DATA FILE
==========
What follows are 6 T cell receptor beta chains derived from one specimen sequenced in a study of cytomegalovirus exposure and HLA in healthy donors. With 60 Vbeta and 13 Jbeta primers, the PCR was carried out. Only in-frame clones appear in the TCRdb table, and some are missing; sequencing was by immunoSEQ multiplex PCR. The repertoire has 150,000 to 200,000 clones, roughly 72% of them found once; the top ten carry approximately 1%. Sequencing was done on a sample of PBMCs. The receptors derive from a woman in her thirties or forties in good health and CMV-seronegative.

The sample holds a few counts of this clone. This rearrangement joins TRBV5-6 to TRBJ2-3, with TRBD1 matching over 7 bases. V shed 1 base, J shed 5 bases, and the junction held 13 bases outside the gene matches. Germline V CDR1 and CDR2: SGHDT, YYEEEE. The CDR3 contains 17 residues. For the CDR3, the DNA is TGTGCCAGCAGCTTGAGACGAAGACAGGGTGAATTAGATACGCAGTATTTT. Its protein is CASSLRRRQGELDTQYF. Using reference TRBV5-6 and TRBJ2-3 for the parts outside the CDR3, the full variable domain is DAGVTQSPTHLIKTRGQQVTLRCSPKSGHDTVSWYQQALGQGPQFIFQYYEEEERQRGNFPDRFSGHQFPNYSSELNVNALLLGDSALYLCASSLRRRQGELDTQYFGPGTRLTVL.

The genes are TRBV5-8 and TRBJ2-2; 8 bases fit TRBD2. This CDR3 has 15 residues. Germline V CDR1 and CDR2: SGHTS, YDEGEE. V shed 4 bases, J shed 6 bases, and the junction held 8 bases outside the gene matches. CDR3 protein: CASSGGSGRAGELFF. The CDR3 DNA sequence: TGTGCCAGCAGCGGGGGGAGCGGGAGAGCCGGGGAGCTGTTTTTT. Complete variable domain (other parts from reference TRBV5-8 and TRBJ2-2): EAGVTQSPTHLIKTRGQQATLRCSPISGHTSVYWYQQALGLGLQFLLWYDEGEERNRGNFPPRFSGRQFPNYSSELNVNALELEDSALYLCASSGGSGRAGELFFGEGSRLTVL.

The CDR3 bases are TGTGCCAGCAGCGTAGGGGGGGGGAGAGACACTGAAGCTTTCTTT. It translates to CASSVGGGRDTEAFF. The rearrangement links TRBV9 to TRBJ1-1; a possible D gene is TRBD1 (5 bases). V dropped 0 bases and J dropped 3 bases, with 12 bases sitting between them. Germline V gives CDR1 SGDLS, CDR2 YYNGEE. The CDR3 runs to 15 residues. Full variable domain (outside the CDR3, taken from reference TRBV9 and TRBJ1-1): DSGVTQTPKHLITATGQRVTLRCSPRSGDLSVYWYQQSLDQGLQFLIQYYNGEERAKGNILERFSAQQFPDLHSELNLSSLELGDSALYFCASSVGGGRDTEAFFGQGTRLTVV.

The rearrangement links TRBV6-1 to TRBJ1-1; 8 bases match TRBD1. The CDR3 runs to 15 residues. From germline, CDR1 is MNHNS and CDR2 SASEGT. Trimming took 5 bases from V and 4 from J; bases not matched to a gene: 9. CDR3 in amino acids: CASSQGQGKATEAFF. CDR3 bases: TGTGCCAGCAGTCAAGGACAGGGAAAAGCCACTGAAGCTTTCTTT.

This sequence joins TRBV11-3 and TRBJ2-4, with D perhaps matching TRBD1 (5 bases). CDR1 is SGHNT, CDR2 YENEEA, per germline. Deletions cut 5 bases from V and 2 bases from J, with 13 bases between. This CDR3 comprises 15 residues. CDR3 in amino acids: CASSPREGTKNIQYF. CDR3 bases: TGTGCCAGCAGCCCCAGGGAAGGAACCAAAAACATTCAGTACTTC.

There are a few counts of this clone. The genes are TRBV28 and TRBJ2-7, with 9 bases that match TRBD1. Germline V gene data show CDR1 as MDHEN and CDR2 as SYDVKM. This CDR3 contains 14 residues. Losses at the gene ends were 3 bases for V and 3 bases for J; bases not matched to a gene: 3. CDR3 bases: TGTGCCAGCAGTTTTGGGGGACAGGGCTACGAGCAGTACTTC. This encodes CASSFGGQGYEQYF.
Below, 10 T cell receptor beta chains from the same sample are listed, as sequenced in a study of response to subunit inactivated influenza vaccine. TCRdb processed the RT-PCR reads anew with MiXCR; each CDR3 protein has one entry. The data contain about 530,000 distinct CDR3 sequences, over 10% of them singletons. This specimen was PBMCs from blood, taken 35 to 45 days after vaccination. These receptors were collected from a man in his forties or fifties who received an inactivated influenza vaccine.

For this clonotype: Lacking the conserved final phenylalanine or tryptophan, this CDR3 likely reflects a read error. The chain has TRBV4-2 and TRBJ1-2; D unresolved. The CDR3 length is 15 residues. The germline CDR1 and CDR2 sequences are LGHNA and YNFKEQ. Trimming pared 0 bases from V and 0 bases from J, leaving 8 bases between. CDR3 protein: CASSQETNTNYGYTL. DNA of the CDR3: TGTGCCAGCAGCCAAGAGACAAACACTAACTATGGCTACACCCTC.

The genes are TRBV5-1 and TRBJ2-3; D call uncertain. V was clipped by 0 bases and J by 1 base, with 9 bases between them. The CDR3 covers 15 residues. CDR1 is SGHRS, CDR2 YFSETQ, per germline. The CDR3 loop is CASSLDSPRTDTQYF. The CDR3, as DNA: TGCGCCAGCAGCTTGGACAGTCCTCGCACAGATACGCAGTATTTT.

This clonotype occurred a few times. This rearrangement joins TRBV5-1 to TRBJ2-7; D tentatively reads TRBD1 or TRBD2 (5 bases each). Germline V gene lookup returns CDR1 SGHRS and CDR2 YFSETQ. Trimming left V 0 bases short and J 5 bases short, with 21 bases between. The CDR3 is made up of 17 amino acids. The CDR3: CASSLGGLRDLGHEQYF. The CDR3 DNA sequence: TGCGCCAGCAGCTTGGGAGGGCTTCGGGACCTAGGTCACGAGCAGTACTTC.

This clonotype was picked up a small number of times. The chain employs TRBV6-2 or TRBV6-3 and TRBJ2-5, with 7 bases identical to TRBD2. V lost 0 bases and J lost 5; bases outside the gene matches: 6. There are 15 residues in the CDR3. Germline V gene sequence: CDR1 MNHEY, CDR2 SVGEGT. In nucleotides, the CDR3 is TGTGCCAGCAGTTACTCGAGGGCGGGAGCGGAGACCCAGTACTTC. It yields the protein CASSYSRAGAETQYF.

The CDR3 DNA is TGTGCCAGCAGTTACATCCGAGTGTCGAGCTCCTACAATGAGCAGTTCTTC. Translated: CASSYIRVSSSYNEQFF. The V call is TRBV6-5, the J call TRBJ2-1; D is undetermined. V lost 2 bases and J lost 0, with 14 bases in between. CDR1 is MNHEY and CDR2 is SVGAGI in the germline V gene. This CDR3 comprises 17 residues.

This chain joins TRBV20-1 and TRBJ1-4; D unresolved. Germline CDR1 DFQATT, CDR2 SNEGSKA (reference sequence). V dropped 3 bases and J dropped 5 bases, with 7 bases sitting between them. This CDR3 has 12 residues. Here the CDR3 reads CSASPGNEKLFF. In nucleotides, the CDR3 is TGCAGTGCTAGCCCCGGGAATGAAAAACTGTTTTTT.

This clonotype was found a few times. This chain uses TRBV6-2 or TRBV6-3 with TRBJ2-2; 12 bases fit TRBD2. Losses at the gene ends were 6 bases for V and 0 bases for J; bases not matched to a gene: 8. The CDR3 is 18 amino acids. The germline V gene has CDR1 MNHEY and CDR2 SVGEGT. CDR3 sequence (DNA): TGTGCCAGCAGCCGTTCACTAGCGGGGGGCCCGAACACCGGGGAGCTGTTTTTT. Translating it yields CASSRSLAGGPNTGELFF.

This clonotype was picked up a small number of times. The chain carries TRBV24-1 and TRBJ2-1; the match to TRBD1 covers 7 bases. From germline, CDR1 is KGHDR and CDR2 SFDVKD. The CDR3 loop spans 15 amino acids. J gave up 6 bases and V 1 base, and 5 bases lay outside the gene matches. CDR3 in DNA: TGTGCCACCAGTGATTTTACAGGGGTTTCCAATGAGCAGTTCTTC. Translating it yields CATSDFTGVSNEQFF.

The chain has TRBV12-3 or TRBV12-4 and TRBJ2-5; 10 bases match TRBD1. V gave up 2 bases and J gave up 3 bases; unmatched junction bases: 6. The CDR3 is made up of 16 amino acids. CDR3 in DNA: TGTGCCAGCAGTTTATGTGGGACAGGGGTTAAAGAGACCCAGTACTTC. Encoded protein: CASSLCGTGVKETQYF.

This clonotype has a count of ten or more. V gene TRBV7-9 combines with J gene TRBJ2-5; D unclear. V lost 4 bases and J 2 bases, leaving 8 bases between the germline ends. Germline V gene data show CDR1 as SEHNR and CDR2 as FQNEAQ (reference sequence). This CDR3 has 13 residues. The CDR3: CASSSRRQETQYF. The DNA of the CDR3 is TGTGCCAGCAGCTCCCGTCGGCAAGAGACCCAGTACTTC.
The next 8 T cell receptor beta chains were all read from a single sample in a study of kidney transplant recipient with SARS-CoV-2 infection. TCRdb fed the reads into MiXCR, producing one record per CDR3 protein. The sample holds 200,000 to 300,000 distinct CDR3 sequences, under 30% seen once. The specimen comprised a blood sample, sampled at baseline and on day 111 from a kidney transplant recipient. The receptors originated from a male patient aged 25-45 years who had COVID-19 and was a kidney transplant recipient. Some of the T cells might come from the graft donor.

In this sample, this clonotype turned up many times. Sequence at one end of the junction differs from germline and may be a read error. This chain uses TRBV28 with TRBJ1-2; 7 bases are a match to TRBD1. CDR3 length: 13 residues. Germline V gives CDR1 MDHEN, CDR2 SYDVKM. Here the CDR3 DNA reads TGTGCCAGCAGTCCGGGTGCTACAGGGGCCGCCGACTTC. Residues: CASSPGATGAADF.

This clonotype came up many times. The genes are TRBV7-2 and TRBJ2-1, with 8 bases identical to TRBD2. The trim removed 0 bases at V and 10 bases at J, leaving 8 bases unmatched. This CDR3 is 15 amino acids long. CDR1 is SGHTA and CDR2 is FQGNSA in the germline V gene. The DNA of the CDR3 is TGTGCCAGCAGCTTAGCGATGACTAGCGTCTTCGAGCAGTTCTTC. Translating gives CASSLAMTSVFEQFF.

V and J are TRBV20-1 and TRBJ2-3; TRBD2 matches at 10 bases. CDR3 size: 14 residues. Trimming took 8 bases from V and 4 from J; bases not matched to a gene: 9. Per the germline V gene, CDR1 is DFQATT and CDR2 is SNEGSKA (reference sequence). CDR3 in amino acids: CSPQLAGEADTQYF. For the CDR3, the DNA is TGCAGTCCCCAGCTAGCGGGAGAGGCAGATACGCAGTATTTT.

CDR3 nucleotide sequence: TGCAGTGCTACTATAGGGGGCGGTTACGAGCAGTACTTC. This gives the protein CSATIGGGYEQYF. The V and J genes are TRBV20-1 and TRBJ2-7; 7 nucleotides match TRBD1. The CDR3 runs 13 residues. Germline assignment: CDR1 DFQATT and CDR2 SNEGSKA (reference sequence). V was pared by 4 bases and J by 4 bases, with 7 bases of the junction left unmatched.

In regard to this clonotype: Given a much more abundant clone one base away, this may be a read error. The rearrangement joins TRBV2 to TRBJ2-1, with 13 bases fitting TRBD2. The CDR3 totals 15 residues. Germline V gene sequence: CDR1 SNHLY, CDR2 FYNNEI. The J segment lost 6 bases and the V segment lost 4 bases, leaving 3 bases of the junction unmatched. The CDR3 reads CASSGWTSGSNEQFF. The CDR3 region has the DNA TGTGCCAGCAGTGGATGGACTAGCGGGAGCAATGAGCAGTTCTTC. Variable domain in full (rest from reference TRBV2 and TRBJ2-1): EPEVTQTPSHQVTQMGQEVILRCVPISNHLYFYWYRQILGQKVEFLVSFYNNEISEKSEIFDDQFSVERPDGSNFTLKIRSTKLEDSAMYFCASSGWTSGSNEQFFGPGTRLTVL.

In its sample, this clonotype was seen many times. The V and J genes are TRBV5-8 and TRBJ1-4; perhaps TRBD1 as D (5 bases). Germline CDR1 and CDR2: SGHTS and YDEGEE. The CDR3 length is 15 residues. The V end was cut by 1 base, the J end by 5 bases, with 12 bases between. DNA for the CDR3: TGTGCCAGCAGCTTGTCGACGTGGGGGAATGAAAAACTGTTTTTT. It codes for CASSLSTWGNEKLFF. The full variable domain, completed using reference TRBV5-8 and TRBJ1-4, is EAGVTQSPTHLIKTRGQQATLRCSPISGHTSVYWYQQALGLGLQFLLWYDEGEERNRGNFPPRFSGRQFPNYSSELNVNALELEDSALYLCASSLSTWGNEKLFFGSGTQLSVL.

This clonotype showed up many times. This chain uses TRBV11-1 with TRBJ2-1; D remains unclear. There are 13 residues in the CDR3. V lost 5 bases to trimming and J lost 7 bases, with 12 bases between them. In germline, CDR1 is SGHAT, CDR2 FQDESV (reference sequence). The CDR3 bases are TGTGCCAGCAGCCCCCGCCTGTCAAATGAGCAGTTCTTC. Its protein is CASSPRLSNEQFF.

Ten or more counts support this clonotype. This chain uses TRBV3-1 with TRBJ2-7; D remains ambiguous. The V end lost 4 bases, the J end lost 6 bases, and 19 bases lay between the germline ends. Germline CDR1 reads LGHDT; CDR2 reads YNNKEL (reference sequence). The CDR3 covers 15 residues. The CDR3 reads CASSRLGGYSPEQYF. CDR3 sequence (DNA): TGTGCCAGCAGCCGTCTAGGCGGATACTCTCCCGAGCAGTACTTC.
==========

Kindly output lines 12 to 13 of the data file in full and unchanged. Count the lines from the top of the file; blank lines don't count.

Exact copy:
This clonotype was picked up a small number of times. The chain employs TRBV6-2 or TRBV6-3 and TRBJ2-5, with 7 bases identical to TRBD2. V lost 0 bases and J lost 5; bases outside the gene matches: 6. There are 15 residues in the CDR3. Germline V gene sequence: CDR1 MNHEY, CDR2 SVGEGT. In nucleotides, the CDR3 is TGTGCCAGCAGTTACTCGAGGGCGGGAGCGGAGACCCAGTACTTC. It yields the protein CASSYSRAGAETQYF.

The CDR3 DNA is TGTGCCAGCAGTTACATCCGAGTGTCGAGCTCCTACAATGAGCAGTTCTTC. Translated: CASSYIRVSSSYNEQFF. The V call is TRBV6-5, the J call TRBJ2-1; D is undetermined. V lost 2 bases and J lost 0, with 14 bases in between. CDR1 is MNHEY and CDR2 is SVGAGI in the germline V gene. This CDR3 comprises 17 residues.